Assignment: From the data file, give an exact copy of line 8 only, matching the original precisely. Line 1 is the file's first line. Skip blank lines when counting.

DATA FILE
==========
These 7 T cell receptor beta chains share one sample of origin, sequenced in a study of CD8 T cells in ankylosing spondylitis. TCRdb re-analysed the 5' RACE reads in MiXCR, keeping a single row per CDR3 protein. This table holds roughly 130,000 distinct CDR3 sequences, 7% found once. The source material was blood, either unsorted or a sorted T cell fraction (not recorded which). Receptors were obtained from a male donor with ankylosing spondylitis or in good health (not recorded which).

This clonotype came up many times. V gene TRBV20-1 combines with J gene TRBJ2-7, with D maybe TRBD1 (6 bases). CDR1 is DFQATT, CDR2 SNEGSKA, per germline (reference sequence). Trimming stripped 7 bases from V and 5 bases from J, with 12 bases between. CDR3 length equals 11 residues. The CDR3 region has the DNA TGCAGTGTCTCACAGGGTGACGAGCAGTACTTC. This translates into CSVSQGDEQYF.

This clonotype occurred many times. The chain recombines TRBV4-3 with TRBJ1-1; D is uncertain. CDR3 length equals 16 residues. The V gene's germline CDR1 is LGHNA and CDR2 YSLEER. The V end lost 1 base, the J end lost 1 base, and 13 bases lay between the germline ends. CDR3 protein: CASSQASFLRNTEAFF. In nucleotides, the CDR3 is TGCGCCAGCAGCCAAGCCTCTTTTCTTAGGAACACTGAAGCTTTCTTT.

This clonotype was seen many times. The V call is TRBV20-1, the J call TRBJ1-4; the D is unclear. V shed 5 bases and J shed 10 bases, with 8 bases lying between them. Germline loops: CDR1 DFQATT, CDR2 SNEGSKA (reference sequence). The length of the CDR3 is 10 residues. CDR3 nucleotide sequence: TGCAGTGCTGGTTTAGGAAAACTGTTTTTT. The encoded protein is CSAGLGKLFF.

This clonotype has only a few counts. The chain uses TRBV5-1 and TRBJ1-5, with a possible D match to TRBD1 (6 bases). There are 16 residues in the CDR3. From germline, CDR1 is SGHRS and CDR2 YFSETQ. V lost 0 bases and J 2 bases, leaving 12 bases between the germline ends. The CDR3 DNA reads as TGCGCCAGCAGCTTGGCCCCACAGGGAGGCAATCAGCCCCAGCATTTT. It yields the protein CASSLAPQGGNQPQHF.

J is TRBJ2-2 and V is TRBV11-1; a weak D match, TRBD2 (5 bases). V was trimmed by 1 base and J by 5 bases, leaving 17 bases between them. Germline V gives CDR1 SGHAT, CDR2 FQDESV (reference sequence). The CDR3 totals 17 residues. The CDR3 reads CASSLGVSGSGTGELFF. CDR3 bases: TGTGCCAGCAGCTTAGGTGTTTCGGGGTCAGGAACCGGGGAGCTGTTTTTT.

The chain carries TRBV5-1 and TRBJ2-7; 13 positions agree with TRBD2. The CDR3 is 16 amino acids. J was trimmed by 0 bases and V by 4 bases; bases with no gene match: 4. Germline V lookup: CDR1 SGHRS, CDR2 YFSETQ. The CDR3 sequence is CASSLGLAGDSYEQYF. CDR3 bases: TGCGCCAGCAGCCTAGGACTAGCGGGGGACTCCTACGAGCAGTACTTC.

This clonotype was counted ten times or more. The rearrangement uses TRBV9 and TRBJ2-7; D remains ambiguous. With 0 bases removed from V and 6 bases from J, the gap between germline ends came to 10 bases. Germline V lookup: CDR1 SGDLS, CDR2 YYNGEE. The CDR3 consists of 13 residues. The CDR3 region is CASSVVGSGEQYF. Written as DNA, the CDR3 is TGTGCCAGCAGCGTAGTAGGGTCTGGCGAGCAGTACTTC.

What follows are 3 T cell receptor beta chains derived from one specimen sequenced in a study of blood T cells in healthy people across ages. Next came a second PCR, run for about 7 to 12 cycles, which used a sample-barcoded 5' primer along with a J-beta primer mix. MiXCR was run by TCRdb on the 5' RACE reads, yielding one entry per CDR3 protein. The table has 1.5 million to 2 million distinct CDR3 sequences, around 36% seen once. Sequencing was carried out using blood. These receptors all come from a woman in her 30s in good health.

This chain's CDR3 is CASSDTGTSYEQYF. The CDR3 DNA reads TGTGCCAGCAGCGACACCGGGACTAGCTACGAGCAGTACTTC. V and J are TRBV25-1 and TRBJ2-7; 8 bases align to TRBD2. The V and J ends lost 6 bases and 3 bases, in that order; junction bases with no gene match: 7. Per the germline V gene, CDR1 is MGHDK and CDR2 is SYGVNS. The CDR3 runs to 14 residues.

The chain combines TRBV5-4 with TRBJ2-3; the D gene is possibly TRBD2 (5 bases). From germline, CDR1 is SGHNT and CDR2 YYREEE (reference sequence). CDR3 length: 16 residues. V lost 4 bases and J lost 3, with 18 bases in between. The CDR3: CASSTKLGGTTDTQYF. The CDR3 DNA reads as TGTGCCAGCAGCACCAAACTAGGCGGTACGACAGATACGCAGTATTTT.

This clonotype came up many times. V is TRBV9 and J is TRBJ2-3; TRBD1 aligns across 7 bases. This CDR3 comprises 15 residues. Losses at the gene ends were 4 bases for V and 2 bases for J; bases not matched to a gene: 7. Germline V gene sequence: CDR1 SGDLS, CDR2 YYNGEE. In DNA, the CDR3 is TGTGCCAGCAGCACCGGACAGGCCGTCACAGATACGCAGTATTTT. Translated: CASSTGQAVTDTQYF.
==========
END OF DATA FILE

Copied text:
This clonotype was counted ten times or more. The rearrangement uses TRBV9 and TRBJ2-7; D remains ambiguous. With 0 bases removed from V and 6 bases from J, the gap between germline ends came to 10 bases. Germline V lookup: CDR1 SGDLS, CDR2 YYNGEE. The CDR3 consists of 13 residues. The CDR3 region is CASSVVGSGEQYF. Written as DNA, the CDR3 is TGTGCCAGCAGCGTAGTAGGGTCTGGCGAGCAGTACTTC.